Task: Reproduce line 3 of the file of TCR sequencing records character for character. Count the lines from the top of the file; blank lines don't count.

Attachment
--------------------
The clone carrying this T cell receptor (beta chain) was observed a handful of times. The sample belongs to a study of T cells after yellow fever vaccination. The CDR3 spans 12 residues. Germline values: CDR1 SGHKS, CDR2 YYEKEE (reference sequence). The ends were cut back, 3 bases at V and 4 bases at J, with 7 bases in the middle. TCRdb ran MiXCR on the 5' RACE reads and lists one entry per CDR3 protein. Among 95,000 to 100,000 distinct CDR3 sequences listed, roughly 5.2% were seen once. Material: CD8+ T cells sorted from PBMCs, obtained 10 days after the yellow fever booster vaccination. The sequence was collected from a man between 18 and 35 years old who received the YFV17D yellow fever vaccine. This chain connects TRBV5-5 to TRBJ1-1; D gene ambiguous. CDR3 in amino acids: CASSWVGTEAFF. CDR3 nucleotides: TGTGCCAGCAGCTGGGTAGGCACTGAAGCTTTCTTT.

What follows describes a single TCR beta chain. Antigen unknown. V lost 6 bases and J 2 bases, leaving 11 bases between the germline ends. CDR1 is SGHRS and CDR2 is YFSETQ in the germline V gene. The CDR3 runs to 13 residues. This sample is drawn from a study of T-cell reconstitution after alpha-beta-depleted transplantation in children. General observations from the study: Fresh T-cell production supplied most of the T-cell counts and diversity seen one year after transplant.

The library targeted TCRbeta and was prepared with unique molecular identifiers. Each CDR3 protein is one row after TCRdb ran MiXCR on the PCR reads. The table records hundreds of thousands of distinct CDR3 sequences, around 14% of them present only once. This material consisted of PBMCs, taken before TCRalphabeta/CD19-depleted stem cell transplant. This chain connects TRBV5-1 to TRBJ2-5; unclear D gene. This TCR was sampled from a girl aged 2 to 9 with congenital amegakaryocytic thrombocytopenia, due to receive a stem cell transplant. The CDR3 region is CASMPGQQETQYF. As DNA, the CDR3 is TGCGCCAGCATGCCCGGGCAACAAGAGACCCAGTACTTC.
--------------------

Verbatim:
The library targeted TCRbeta and was prepared with unique molecular identifiers. Each CDR3 protein is one row after TCRdb ran MiXCR on the PCR reads. The table records hundreds of thousands of distinct CDR3 sequences, around 14% of them present only once. This material consisted of PBMCs, taken before TCRalphabeta/CD19-depleted stem cell transplant. This chain connects TRBV5-1 to TRBJ2-5; unclear D gene. This TCR was sampled from a girl aged 2 to 9 with congenital amegakaryocytic thrombocytopenia, due to receive a stem cell transplant. The CDR3 region is CASMPGQQETQYF. As DNA, the CDR3 is TGCGCCAGCATGCCCGGGCAACAAGAGACCCAGTACTTC.